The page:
In 2000, the U.S. Supreme Court decided Geier v. American Honda Motor Co. In that case, Alexis Geier suffered severe head and facial injuries in an accident while driving a 1987 Honda Accord. The Accord was not equipped with a driver’s side airbag. The Geiers’ claimed that had Honda equipped this Accord with a driver’s side airbag, then Alexis’ injury would have been non-existent or reduced. In a 5 – 4 decision, the U.S. Supreme Court held that the Geiers’ claims were preempted by the National Traffic and Motor Vehicle Act of 1966. In other words, the High Court determined that the Geiers could not attempt to prove their claims because a federal law took precedence over the common law relied upon by the Geiers.
To support its argument, those five Justices determined that NHTSA had permitted manufacturers to choose among several types of passive restraints, including airbags, so that a variety of passive restraints would be included in automobiles on the market. The Supreme Court determined that Honda should not be punished for choosing a passive restraint other than an airbag since NHTSA had permitted Honda to choose another type of passive restraint.
Once again, preemption is an issue potentially pending before the U.S. Supreme Court in a case styled Williamson v. Mazda Motor Company. The Justices asked the Solicitor General, Elena Kagan, to submit a brief on whether preemption issues raised in Williamson should be argued before the Court. In Williamson, a father, mother and daughter were traveling in a 1993 Mazda MPV minivan. The daughter was seated in a middle position seat. The seatbelt available for the middle position seat was a lap-belt-only seatbelt. The Williamsons’ vehicle collided with another vehicle and the daughter sustained fatal injuries. Specifically, the lap belt allowed the young girl’s body to “jack knife” around the lap belt, which resulted in severe abdominal injuries and internal bleeding which led to her death.
The Williamson family claimed that the 1993 Mazda MPV was defective because Mazda should have installed a three-point restraint system for the daughter’s middle seat position. In response, Mazda claimed that FMVSS preempted the Williamsons’ claims against Mazda. The lower court determined that NHTSA permitted car manufacturers the option to either install a lap belt or a three-point restraint system in that seating position. Therefore, since Mazda had an option to install either one, then the common law claims of the Williamsons were preempted.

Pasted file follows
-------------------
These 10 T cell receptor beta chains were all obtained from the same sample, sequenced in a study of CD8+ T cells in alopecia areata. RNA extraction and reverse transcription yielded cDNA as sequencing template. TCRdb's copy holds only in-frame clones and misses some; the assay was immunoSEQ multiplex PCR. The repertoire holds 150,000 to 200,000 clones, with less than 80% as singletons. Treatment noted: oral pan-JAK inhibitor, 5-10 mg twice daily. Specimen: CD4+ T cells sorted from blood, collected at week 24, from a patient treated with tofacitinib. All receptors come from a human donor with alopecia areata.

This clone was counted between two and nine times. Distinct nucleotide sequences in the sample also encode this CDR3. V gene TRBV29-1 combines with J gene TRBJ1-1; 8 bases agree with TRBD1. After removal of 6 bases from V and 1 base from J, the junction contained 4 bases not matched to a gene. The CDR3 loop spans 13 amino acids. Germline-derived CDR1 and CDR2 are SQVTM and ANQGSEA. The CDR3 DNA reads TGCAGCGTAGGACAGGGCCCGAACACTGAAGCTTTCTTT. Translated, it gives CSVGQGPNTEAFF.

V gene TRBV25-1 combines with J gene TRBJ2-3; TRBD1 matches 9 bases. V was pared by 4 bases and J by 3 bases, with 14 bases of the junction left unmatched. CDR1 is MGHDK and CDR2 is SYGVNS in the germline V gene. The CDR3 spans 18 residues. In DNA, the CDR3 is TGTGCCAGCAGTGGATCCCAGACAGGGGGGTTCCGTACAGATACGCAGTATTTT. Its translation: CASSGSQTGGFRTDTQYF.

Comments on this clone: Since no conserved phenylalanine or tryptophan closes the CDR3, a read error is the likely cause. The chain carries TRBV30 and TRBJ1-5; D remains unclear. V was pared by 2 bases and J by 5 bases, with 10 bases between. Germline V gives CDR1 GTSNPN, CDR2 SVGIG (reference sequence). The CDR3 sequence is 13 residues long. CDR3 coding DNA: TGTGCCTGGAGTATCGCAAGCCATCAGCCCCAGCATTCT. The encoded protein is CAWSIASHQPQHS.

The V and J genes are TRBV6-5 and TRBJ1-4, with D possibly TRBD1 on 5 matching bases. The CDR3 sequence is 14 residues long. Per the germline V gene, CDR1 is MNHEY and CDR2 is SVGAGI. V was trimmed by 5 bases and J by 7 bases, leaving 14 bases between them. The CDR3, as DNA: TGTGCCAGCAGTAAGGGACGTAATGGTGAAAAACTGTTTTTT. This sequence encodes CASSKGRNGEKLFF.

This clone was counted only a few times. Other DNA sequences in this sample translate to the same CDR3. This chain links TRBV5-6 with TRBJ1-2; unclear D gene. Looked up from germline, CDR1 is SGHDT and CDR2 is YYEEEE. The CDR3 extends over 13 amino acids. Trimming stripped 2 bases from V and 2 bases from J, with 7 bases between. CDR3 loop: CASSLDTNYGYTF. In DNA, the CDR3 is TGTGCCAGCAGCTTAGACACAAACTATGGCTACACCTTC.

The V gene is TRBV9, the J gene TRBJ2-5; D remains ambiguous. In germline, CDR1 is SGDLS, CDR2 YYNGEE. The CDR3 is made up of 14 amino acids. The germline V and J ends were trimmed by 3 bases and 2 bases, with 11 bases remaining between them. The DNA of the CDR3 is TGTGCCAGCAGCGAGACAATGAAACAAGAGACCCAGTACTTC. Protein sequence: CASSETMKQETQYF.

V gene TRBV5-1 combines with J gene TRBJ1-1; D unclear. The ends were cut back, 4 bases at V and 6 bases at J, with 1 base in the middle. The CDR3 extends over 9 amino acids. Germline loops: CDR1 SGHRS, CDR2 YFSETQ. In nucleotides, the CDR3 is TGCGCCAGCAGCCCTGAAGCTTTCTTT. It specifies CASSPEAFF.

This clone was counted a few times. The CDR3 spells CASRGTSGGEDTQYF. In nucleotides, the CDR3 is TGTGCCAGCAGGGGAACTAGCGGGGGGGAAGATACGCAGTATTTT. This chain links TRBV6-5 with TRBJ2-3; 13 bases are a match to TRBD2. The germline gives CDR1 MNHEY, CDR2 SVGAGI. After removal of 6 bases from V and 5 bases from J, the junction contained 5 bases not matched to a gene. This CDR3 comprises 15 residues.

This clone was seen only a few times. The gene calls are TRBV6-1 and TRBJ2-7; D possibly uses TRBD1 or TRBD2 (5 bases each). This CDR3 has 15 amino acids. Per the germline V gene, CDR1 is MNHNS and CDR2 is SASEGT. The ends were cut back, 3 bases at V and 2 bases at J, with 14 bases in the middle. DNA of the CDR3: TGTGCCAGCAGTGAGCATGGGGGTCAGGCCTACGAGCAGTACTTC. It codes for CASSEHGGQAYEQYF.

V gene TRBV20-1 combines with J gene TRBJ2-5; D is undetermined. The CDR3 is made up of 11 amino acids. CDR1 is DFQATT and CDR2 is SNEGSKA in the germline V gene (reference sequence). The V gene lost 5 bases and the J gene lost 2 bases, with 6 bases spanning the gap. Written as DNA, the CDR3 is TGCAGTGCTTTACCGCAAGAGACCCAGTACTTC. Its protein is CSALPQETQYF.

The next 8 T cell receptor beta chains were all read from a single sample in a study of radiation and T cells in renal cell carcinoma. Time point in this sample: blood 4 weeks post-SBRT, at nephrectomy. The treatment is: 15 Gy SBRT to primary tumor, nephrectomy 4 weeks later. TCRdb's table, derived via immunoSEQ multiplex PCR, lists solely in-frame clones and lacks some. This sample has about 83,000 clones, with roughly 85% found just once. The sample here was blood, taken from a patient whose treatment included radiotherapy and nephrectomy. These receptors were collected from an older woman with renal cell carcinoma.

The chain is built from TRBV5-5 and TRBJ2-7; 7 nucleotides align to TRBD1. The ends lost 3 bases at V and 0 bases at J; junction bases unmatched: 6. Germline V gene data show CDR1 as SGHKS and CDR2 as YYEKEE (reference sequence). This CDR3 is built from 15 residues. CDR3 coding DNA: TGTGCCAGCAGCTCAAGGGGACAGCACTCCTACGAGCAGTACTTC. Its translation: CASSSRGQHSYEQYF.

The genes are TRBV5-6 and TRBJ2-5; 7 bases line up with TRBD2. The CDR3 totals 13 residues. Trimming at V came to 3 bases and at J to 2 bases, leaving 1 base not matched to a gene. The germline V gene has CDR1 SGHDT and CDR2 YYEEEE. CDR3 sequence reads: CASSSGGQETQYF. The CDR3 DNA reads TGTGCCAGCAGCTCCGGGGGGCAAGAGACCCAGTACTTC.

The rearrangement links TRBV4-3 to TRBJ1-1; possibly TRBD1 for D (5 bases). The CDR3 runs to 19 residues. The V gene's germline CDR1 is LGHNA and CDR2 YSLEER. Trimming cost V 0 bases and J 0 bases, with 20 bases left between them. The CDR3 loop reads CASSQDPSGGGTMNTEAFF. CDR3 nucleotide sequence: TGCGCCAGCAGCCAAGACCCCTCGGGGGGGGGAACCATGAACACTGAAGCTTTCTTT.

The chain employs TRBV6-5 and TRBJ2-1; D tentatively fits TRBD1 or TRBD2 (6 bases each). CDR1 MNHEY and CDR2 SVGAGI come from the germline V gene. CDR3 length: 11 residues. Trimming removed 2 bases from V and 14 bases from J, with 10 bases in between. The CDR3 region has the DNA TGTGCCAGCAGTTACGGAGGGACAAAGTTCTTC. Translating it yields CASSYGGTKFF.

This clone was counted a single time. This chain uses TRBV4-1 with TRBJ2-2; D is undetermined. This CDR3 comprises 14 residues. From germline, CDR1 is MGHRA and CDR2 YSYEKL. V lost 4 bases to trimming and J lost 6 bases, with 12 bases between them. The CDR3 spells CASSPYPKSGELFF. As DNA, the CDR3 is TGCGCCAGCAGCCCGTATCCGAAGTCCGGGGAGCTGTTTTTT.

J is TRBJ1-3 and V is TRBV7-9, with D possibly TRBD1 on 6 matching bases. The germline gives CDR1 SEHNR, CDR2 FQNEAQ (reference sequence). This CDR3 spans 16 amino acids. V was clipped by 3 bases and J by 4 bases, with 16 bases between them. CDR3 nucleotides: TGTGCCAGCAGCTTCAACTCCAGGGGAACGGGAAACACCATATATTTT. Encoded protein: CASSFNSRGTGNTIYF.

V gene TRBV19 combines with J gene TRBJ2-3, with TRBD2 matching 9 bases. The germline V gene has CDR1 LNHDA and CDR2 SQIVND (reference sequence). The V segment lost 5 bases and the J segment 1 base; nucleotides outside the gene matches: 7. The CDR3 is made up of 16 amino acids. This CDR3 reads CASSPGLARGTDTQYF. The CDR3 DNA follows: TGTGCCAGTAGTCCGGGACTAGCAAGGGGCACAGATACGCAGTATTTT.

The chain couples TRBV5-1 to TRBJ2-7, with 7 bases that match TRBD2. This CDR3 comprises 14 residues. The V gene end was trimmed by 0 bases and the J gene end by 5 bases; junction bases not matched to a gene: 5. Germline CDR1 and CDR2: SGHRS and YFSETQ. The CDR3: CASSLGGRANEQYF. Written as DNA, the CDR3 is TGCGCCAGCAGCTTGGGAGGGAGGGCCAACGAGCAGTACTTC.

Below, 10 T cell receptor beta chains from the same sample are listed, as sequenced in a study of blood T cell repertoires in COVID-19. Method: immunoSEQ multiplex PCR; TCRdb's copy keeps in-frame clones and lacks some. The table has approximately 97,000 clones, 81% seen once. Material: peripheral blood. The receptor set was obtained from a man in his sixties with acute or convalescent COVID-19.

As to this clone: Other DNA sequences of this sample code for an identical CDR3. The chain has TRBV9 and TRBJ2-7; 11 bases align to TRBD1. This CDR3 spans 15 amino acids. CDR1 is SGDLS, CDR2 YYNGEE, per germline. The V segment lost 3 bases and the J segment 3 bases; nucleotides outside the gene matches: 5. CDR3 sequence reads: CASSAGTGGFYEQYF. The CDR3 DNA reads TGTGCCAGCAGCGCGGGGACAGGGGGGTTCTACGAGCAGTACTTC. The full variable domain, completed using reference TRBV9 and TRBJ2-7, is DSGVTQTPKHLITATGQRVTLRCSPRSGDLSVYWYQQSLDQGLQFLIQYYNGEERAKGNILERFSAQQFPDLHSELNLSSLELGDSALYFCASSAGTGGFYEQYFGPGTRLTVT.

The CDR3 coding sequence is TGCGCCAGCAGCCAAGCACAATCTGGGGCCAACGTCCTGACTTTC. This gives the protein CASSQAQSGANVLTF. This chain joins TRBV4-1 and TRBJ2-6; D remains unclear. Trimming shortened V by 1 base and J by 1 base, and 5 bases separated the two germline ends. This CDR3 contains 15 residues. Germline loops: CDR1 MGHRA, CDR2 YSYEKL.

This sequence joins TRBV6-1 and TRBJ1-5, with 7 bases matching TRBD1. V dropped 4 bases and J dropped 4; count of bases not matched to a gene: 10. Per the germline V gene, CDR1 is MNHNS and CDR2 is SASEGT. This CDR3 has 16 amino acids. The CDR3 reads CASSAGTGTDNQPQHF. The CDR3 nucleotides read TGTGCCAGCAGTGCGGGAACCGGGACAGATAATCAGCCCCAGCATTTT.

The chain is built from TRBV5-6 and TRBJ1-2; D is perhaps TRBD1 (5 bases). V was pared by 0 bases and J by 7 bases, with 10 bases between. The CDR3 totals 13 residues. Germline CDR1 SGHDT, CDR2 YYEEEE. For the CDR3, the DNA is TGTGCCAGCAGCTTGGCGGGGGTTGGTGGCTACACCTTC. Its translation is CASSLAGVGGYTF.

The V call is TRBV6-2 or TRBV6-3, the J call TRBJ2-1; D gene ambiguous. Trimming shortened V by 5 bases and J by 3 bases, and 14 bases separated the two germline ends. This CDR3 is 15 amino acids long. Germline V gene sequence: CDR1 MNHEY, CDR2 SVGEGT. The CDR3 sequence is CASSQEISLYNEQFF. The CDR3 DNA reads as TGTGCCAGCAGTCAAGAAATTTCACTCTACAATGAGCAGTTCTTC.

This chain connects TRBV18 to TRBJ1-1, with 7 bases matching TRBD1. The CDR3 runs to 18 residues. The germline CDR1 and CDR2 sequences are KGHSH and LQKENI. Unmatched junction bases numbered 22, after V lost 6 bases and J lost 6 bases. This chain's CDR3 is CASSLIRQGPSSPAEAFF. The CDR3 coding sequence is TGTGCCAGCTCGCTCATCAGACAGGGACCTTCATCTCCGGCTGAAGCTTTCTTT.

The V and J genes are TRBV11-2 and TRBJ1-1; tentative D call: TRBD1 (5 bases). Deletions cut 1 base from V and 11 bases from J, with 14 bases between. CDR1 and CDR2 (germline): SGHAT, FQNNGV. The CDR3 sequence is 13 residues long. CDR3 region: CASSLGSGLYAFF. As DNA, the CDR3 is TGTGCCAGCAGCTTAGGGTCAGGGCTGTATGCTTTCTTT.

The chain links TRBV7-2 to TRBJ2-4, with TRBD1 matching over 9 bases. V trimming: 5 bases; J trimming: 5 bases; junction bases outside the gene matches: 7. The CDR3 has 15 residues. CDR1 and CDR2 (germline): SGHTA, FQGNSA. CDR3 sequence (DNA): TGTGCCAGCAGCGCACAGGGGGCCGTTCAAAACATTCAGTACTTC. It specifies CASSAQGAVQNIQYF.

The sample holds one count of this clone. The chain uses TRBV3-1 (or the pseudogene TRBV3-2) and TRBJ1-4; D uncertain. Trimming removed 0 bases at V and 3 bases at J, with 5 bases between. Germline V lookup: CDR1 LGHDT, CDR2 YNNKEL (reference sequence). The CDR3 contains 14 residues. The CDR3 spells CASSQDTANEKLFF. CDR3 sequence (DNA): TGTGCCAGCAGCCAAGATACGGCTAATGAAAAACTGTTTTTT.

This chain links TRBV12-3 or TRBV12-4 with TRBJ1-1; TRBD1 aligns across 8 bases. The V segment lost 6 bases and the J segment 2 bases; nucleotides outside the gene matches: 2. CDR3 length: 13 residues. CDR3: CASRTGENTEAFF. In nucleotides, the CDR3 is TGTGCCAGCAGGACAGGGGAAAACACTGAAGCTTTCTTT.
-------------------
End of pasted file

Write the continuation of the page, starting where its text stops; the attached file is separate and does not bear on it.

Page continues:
In its brief before the Court, the Solicitor General stated that the Justices should hear the arguments of the parties in Williamson because lower courts, including the Williamson court, are misreading Geier and misinterpreting the preemptive effective of FMVSS. In its brief, the Solicitor General noted that the Safety Act requires the Secretary of Transportation to “prescribe motor vehicle safety standards,” which are “minimum standard[s] for motor vehicle or motor vehicle equivalent performance.” Additionally, the Safety Act includes a savings clause which provides “[c]ompliance with a motor vehicle safety standard prescribed under this chapter does not exempt a person from liability at common law.”
If a court, according to the Solicitor General, gives too broad a reading to the Geier decision then the court is depriving the Safety Act savings clause of its proper effect. In other words, some lower courts are transforming FMVSS from a minimum standard into a definitive standard of care, which is, according to the Solicitor General, in direct contradiction to the Safety Act. A state common law duty of care that sets a higher minimum does not create a conflict with federal law and thus there should be no preemption.
It is clear from reading the brief of the Solicitor General that Mazda should not be permitted to hide behind a preemption defense for its unsafe seatbelt. As the public well knows, a three-point restraint more effectively protects occupants compared to a lap belt only. In 1993, there was a clear preference for three-point restraint systems and other manufacturers were installing three-point restraint systems throughout every seating position in vehicles. Manufacturers must not design down to the minimum safety standards of NHTSA. Rather, manufacturers should be exceeding by large margins the minimum safety standards of FMVSS in order to produce safe vehicles.
Hopefully, the U.S. Supreme Court will accept the Williamson case and limit the application of the preemption argument by car manufacturers. To do so will encourage manufacturers to build safer cars. I agree with the sound reasoning and legal arguments of the Solicitor General of the United States of America (briefs of the Solicitor General can be located at www.justice.gov/osg/briefs). If you need more information on this subject, contact Cole Portis, who heads up our firm’s Personal Injury/Products Liability Section, at 800-898-2034 or by email at Cole.Portis@beasleyallen.com.
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